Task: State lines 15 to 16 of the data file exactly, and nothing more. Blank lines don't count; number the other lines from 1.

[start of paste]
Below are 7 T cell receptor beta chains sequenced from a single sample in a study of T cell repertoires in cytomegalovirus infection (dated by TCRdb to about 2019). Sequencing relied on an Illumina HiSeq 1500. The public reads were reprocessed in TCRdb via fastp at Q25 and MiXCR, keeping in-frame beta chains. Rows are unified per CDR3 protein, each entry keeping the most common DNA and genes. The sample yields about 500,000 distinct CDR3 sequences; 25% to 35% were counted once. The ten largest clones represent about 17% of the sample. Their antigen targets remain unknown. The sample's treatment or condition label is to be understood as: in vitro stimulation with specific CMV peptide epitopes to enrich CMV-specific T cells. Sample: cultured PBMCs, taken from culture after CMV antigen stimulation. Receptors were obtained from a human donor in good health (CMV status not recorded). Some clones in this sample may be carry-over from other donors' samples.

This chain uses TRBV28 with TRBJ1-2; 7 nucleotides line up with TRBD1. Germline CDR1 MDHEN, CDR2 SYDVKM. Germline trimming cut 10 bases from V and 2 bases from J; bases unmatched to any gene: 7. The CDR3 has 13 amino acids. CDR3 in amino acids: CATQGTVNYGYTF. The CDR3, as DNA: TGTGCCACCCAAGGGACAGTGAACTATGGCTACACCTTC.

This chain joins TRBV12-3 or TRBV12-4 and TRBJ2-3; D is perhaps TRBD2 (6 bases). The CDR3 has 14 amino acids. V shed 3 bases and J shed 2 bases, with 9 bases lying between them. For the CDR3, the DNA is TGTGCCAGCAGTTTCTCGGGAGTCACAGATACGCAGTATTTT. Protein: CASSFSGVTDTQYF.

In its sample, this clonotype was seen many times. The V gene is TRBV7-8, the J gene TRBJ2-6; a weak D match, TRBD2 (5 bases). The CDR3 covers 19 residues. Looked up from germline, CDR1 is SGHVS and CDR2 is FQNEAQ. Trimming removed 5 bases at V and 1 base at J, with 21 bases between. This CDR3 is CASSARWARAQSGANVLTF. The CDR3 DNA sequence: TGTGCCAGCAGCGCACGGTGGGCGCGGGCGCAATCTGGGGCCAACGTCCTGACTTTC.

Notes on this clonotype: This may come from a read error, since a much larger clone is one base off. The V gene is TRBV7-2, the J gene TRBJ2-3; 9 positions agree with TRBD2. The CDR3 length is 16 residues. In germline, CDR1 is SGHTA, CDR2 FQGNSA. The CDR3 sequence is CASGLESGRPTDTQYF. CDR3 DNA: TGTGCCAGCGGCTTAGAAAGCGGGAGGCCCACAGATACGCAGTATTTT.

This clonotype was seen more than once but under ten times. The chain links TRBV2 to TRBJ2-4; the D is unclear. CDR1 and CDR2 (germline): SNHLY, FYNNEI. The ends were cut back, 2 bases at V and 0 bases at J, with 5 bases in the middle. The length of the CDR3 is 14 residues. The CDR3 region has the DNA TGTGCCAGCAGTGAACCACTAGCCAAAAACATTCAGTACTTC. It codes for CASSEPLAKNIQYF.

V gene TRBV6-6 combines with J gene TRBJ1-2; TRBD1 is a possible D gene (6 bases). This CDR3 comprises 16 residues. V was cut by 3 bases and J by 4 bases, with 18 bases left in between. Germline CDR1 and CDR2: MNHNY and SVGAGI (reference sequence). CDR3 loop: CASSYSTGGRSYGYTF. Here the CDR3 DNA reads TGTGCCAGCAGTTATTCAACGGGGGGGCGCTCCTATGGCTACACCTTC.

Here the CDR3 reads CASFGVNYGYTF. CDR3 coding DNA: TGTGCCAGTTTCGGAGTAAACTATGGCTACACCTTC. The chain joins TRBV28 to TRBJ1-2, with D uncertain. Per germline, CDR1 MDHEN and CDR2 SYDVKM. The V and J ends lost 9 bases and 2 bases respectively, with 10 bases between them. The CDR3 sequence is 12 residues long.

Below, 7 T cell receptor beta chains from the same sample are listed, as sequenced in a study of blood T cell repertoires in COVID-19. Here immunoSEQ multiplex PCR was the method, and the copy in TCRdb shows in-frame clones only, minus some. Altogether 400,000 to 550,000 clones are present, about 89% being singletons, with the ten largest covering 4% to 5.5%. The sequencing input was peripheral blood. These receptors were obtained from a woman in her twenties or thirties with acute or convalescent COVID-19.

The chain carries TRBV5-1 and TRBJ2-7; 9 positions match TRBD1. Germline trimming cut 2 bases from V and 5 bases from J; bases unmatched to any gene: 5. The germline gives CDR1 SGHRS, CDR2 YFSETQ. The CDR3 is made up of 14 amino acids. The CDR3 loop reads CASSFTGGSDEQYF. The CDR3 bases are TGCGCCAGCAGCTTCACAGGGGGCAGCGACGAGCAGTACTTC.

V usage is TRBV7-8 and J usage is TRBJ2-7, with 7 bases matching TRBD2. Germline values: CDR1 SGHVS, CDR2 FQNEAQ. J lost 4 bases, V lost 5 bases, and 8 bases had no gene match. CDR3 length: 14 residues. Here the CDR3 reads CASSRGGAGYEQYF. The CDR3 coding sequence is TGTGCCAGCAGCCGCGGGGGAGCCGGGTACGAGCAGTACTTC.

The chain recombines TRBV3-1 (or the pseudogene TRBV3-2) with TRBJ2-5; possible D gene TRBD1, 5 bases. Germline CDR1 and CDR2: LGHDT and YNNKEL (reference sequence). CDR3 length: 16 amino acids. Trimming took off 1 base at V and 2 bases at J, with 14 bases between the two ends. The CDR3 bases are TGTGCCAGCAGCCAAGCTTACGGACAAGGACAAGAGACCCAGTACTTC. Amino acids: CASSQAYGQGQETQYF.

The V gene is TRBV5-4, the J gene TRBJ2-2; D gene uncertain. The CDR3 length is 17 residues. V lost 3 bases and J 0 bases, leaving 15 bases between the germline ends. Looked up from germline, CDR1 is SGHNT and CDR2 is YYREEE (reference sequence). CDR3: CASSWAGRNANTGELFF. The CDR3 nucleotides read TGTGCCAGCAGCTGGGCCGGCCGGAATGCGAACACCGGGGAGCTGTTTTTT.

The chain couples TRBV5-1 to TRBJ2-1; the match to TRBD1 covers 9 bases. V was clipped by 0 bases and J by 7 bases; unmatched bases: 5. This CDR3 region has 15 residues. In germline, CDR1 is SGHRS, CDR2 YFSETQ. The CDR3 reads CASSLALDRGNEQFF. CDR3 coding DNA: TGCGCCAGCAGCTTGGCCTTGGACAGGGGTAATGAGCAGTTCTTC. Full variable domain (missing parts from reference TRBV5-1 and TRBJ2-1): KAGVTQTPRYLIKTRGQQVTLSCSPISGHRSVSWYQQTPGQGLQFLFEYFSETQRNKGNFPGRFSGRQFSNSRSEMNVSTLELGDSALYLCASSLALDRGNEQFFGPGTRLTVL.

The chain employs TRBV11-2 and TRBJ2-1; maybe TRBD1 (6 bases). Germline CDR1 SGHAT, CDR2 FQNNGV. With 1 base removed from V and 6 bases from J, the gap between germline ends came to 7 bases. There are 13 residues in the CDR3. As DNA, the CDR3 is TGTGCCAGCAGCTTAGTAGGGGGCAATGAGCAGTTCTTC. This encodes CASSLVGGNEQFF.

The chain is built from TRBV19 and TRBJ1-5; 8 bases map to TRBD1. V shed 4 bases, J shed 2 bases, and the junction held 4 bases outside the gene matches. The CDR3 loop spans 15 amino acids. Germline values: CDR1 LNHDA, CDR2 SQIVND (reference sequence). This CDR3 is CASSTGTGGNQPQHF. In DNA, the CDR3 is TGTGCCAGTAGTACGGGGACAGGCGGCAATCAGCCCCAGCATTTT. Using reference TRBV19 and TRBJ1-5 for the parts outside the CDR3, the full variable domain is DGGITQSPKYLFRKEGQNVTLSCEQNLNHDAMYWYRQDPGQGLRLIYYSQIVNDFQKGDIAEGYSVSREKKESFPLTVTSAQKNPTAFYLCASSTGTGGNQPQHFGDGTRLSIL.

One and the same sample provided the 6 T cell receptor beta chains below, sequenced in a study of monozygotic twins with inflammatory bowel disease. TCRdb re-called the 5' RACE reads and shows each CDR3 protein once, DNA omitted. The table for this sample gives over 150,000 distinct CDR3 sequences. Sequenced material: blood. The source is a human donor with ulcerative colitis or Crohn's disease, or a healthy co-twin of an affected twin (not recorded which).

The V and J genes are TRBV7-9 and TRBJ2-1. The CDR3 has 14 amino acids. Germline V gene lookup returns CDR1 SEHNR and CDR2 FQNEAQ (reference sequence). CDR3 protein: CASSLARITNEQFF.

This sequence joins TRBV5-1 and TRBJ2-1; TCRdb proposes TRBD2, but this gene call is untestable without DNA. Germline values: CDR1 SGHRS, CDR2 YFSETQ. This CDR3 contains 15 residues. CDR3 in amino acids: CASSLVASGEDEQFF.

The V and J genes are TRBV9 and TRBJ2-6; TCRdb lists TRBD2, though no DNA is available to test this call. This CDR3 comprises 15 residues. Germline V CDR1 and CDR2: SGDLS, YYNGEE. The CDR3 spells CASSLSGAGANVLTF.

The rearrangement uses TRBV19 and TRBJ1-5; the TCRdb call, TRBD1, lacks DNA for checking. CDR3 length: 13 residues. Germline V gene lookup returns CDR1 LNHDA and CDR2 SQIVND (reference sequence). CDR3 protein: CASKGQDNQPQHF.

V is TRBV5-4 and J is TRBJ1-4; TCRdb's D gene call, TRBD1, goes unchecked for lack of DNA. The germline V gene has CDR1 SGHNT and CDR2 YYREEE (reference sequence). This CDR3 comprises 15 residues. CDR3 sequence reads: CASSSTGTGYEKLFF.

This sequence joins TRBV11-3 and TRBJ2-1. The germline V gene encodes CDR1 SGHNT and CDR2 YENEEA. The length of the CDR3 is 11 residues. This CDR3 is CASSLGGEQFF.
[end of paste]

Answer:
The chain employs TRBV11-2 and TRBJ2-1; maybe TRBD1 (6 bases). Germline CDR1 SGHAT, CDR2 FQNNGV. With 1 base removed from V and 6 bases from J, the gap between germline ends came to 7 bases. There are 13 residues in the CDR3. As DNA, the CDR3 is TGTGCCAGCAGCTTAGTAGGGGGCAATGAGCAGTTCTTC. This encodes CASSLVGGNEQFF.

The chain is built from TRBV19 and TRBJ1-5; 8 bases map to TRBD1. V shed 4 bases, J shed 2 bases, and the junction held 4 bases outside the gene matches. The CDR3 loop spans 15 amino acids. Germline values: CDR1 LNHDA, CDR2 SQIVND (reference sequence). This CDR3 is CASSTGTGGNQPQHF. In DNA, the CDR3 is TGTGCCAGTAGTACGGGGACAGGCGGCAATCAGCCCCAGCATTTT. Using reference TRBV19 and TRBJ1-5 for the parts outside the CDR3, the full variable domain is DGGITQSPKYLFRKEGQNVTLSCEQNLNHDAMYWYRQDPGQGLRLIYYSQIVNDFQKGDIAEGYSVSREKKESFPLTVTSAQKNPTAFYLCASSTGTGGNQPQHFGDGTRLSIL.